It is important to consider rickettsial infection in acutely unwell patients who recall having been “bitten by something” and/or have travelled to an endemic area.
Patients usually present with a fever and may have a rash (usually maculopapular) or an eschar (the bite site of the ectoparasite).
Epidemic typhus ( Rickettsia prowazekii ) is now rare but may occur in situations of mass crowding, poverty, famine, and war where there is an increased risk of human body louse infestation.
Doxycycline is the drug of choice for treatment in all patients.
Rickettsial infections (rickettsioses) occur worldwide and are associated with the patient having been bitten by an ectoparasite such as a louse, mite, flea, or tick. Rickettsioses of humans are caused by several related genera of bacteria including Rickettsia species, Orientia tsutsugamushi and Orientia chuto , Anaplasma species, Ehrlichia species, and Neoehrlichia species.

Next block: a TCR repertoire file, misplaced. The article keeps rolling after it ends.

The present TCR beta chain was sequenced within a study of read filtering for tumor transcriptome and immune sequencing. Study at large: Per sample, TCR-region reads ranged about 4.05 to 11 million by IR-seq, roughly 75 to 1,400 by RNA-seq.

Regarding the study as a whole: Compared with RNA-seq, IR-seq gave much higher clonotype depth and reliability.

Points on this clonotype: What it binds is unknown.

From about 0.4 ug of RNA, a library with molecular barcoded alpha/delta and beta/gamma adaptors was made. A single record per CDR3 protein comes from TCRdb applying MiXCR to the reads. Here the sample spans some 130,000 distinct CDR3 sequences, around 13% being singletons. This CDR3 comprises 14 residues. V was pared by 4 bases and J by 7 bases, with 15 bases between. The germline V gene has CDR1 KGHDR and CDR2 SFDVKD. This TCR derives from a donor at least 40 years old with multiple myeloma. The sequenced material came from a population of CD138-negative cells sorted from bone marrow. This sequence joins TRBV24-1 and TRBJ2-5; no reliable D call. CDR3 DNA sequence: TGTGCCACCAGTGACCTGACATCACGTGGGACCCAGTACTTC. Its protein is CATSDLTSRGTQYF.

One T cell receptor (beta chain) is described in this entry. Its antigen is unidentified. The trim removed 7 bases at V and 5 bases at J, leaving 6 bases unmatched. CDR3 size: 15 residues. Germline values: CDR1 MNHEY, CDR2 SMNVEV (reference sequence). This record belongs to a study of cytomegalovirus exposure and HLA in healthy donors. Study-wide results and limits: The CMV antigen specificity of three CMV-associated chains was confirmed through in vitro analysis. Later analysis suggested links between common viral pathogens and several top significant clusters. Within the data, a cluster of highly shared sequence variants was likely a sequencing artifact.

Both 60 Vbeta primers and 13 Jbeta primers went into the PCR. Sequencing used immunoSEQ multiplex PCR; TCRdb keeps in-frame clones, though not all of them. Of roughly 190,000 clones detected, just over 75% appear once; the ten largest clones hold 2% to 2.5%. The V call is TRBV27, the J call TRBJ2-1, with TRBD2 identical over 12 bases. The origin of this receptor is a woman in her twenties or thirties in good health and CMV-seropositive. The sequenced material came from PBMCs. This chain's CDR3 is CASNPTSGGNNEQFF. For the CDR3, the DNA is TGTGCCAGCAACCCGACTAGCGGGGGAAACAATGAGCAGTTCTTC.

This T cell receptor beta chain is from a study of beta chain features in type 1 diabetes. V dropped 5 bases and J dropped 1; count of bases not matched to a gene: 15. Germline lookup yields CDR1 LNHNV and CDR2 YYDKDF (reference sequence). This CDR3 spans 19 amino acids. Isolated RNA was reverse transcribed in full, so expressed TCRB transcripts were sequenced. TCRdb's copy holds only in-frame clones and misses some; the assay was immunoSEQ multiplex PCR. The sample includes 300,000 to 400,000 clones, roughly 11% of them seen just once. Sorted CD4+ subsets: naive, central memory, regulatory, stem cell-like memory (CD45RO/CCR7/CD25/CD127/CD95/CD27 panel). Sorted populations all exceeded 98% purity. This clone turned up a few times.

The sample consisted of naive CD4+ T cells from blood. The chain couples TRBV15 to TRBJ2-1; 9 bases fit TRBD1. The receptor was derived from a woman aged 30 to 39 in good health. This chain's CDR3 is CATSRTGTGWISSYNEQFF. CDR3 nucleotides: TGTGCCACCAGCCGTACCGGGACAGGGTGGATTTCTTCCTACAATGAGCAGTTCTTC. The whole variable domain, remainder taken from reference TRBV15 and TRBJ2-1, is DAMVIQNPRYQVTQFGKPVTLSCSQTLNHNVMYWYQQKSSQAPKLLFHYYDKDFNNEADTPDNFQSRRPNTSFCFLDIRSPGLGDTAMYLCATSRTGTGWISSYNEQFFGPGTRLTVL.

The genus Rickettsia is usually divided into the spotted fever group (SFG), where patients present with fever and spots, and the typhus group (TG). Some scholars also include an ancestral group but this is not yet widely accepted.
The SFG consists of many species, about 20 of which can cause human infection. Different species occur in geographically different parts of the world: for example, Mediterranean spotted fever caused by Rickettsia conorii and Queensland tick typhus caused by Rickettsia australis . The SFG are mainly tick transmitted. See our separate Rocky Mountain spotted fever topic for detailed information on this condition.
The TG consists of two species: Rickettsia prowazekii (epidemic louse-borne typhus) which is human body louse transmitted, and Rickettsia typhi (murine typhus) which is rodent flea transmitted. The genus Orientia is mite transmitted. 
Professor of Medicine
Section on Infectious Diseases
Wake Forest University School of Medicine
CAO declares that he has no competing interests.
Professor Christopher A. Ohl would like to gratefully acknowledge Dr Stephen R. Graves, a previous contributor to this topic. SRG is the author of a reference cited in this topic.
Department of Medicine
University of Peradeniya
SAMK declares that he has no competing interests.
Professor of Medicine and Pathology
Albert Einstein College of Medicine
New York City
LW's laboratory research programme is supported by NIH (NIAID) grants. He performs infectious diseases consultation at Montefiore (Weiler Hospital).
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